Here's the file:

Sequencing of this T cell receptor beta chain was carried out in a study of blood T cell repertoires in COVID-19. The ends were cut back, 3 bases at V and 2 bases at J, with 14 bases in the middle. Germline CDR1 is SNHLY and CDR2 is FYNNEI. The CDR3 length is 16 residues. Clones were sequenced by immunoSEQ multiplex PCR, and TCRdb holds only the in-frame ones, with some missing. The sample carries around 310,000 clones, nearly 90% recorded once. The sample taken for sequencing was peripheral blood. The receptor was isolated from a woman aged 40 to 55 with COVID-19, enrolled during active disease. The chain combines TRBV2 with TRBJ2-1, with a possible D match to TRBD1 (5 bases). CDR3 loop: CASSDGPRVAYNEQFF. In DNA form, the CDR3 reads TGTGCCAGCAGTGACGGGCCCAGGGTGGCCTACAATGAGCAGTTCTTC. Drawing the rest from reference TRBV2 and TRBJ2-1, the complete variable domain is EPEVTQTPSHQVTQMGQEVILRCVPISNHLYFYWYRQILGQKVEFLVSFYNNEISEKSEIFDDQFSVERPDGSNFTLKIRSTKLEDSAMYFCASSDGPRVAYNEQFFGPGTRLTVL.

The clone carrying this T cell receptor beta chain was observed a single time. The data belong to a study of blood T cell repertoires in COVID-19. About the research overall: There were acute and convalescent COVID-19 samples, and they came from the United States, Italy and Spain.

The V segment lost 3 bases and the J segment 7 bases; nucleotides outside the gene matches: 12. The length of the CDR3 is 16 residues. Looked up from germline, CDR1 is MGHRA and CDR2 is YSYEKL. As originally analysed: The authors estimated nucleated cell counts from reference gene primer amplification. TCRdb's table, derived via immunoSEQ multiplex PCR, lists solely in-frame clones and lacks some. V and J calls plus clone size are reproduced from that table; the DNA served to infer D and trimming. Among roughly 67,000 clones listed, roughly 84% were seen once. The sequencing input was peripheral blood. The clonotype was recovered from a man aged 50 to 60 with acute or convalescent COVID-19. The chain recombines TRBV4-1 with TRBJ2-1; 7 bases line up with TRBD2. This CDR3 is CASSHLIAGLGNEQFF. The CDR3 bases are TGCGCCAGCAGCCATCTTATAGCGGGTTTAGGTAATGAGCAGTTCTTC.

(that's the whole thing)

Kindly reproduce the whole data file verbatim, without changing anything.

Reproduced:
Sequencing of this T cell receptor beta chain was carried out in a study of blood T cell repertoires in COVID-19. The ends were cut back, 3 bases at V and 2 bases at J, with 14 bases in the middle. Germline CDR1 is SNHLY and CDR2 is FYNNEI. The CDR3 length is 16 residues. Clones were sequenced by immunoSEQ multiplex PCR, and TCRdb holds only the in-frame ones, with some missing. The sample carries around 310,000 clones, nearly 90% recorded once. The sample taken for sequencing was peripheral blood. The receptor was isolated from a woman aged 40 to 55 with COVID-19, enrolled during active disease. The chain combines TRBV2 with TRBJ2-1, with a possible D match to TRBD1 (5 bases). CDR3 loop: CASSDGPRVAYNEQFF. In DNA form, the CDR3 reads TGTGCCAGCAGTGACGGGCCCAGGGTGGCCTACAATGAGCAGTTCTTC. Drawing the rest from reference TRBV2 and TRBJ2-1, the complete variable domain is EPEVTQTPSHQVTQMGQEVILRCVPISNHLYFYWYRQILGQKVEFLVSFYNNEISEKSEIFDDQFSVERPDGSNFTLKIRSTKLEDSAMYFCASSDGPRVAYNEQFFGPGTRLTVL.

The clone carrying this T cell receptor beta chain was observed a single time. The data belong to a study of blood T cell repertoires in COVID-19. About the research overall: There were acute and convalescent COVID-19 samples, and they came from the United States, Italy and Spain.

The V segment lost 3 bases and the J segment 7 bases; nucleotides outside the gene matches: 12. The length of the CDR3 is 16 residues. Looked up from germline, CDR1 is MGHRA and CDR2 is YSYEKL. As originally analysed: The authors estimated nucleated cell counts from reference gene primer amplification. TCRdb's table, derived via immunoSEQ multiplex PCR, lists solely in-frame clones and lacks some. V and J calls plus clone size are reproduced from that table; the DNA served to infer D and trimming. Among roughly 67,000 clones listed, roughly 84% were seen once. The sequencing input was peripheral blood. The clonotype was recovered from a man aged 50 to 60 with acute or convalescent COVID-19. The chain recombines TRBV4-1 with TRBJ2-1; 7 bases line up with TRBD2. This CDR3 is CASSHLIAGLGNEQFF. The CDR3 bases are TGCGCCAGCAGCCATCTTATAGCGGGTTTAGGTAATGAGCAGTTCTTC.